Yesterday, at my favorite grocery store, I used a coupon for the very first time. I felt a little funny doing it, since coupons are absolutely not my thing, but I had found a really great one somewhere on the world-wide web: $10 off a purchase of $50. So I bought the real Parmesan (evidently I can’t save money without immediately allocating it elsewhere!) and called it a day.
I started talking to the guy bagging my groceries, and I asked him about coupons. “Sure, people come in here with a file folder stuffed with coupons but nobody saves $10 like you just did. Their savings never really add up to much.”
That statement just cemented my stance against coupons.
Here are the reasons I don’t typically bother with coupons:
- The opportunity cost of clipping: I have a part-time work-from-home job that pays $15/hr, which is the smallest value of my time. So, any hour I spend clipping coupons would have to be an hour where I get $15, and I know that’s just not likely.
- Coupon categories: Usually, when I see a coupon, it’s for things I wouldn’t normally buy. The things I buy at the grocery store are produce, meat, and dairy. Period. Canned tomatoes, if I’m making something Italian. Since I don’t buy things from boxes, that makes me outside the target market for companies that offer coupons.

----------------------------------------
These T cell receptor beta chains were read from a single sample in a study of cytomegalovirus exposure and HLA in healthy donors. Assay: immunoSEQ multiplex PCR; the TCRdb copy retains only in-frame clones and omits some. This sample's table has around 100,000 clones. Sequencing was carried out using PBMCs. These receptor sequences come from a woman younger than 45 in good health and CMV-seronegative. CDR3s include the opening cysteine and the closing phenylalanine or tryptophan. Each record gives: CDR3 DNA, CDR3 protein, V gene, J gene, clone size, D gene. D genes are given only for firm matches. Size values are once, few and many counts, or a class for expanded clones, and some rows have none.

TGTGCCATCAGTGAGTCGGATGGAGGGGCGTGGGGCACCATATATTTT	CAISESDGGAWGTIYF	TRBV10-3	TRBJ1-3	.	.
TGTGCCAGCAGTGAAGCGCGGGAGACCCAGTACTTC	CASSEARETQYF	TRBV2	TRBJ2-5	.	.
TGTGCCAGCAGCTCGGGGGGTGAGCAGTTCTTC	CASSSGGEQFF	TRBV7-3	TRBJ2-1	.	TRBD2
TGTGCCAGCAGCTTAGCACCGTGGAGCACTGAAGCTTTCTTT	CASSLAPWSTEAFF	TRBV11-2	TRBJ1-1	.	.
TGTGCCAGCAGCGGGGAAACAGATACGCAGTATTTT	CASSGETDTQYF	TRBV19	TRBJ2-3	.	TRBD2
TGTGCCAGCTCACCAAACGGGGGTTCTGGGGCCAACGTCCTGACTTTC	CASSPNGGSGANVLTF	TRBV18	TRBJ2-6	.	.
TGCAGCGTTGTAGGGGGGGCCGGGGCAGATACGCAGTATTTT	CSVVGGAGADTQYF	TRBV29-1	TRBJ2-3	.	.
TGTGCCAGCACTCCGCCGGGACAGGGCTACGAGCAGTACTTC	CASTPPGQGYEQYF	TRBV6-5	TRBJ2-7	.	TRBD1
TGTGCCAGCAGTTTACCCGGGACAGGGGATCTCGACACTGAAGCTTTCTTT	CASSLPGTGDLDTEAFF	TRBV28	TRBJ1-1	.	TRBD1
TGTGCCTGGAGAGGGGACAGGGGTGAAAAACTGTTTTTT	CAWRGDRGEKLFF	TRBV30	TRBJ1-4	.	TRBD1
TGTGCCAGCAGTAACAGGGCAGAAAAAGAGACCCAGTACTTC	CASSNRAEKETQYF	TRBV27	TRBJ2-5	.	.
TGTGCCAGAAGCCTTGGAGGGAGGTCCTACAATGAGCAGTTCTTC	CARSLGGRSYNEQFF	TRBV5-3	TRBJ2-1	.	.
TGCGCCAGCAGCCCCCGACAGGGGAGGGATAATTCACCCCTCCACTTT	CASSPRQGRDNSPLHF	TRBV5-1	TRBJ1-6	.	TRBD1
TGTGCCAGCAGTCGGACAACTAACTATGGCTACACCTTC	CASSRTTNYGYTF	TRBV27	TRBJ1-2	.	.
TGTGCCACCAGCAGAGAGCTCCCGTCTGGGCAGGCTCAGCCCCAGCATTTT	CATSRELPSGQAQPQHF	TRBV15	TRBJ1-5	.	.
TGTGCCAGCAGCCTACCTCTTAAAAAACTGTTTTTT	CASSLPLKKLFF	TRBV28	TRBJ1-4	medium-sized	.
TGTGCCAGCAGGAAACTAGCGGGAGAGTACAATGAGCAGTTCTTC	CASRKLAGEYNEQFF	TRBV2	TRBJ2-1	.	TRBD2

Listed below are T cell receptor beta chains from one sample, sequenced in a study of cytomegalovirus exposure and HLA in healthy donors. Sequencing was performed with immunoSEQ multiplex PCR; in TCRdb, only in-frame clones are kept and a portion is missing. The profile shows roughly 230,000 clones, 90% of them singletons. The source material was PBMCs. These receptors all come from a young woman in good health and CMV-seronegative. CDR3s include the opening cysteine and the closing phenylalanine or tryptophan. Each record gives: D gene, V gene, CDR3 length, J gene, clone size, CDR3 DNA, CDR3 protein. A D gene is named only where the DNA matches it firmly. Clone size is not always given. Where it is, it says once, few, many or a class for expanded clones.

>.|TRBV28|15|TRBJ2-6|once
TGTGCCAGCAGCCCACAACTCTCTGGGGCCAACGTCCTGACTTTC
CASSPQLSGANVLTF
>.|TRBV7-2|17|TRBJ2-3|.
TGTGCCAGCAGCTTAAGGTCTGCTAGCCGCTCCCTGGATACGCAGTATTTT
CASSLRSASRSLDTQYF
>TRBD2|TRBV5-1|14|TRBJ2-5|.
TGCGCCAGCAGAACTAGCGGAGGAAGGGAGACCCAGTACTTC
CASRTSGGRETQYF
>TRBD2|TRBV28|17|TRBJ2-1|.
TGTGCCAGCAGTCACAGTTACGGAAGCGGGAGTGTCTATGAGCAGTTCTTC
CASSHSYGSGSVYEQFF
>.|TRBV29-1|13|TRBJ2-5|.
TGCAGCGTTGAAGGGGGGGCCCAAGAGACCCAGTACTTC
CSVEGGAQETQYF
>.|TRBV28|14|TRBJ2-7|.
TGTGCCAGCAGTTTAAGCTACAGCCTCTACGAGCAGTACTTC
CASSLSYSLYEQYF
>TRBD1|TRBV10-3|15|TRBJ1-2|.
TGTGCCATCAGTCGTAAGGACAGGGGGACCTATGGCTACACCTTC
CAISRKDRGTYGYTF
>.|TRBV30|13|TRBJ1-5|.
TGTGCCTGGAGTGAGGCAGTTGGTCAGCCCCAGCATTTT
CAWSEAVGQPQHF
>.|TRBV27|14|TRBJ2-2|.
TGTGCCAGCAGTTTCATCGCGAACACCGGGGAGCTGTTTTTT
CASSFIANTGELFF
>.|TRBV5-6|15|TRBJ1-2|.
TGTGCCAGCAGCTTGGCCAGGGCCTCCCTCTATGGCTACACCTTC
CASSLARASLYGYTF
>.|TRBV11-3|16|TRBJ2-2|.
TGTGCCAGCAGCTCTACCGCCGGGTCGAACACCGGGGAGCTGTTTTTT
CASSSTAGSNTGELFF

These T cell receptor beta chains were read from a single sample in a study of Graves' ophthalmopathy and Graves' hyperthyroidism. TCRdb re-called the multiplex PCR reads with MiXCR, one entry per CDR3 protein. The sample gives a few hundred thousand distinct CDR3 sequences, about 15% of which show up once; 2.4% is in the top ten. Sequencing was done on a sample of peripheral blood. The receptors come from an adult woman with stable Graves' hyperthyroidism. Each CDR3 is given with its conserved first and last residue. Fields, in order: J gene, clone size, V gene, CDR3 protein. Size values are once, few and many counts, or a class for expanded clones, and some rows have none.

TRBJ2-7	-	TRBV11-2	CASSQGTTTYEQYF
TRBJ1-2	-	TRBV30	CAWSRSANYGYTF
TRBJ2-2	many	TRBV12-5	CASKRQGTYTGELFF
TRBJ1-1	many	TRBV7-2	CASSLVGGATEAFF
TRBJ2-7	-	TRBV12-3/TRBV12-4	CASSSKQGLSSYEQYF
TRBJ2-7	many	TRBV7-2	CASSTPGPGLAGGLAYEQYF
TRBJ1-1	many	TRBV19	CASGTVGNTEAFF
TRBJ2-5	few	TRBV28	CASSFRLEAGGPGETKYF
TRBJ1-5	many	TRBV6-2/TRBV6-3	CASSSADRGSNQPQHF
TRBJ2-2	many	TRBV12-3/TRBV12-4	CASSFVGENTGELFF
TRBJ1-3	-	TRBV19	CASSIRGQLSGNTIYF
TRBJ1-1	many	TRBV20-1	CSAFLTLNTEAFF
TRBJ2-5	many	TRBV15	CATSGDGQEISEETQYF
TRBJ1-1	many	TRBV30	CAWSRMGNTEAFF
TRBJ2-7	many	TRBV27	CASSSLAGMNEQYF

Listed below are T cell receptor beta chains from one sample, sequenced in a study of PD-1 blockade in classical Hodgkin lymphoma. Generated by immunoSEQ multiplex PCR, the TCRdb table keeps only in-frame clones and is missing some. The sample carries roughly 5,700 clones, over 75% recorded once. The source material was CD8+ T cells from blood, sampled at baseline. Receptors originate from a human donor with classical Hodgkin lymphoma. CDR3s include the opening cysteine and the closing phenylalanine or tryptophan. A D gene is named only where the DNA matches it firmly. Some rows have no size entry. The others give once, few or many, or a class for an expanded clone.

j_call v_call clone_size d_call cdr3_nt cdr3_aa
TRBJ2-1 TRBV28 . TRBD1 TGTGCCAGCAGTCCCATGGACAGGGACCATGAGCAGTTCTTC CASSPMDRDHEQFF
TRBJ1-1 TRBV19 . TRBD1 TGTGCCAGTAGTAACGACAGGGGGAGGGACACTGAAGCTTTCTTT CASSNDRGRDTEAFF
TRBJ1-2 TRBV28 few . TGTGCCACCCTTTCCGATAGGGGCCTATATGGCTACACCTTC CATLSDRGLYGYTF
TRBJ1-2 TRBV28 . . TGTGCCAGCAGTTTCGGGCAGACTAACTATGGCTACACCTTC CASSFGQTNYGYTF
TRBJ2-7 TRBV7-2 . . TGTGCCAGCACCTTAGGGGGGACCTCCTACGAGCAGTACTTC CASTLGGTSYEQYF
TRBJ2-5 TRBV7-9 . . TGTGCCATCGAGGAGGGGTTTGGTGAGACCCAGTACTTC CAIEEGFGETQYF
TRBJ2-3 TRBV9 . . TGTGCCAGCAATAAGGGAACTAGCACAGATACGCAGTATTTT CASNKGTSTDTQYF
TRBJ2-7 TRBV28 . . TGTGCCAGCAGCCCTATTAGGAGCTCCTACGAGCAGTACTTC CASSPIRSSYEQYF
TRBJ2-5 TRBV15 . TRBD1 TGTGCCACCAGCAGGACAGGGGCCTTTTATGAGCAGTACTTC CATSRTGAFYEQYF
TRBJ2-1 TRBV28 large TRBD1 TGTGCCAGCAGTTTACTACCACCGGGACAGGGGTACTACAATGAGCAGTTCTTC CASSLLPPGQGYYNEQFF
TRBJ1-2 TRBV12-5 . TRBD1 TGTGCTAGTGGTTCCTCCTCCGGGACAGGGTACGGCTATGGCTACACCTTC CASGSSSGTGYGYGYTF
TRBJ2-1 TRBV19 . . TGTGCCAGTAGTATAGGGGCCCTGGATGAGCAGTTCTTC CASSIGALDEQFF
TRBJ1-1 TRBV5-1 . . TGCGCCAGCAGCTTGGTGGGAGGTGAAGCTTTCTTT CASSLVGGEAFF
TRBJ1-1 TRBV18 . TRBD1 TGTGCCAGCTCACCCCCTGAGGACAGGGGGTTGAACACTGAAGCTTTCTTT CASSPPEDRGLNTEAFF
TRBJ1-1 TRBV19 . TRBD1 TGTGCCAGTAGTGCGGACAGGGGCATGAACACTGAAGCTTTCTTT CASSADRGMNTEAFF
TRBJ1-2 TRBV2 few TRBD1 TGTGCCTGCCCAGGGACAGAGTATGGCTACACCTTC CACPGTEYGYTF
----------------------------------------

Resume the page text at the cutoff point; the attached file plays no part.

- The grocery store is my splurge area: I love spending money at the grocery store, and I love being able to feed myself and my friends great food without feeling guilty. I don’t want to be motivated by a 55 cent savings, I want to be inspired by food magazines and food blogs. I do look for savings at the grocery store (bacon vs pancetta is the first example that comes to mind) but I’m not motivated solely by slips of paper in my hand (or purse).
- My purse is already borderline hobo: Camera, notebook, sometimes the Kindle Fire… I do NOT need another forty pieces of paper in my bag!
- I like to feel like I’m in charge. There, I said it. I’m the boss of me. Coupons, you’re not the boss of me!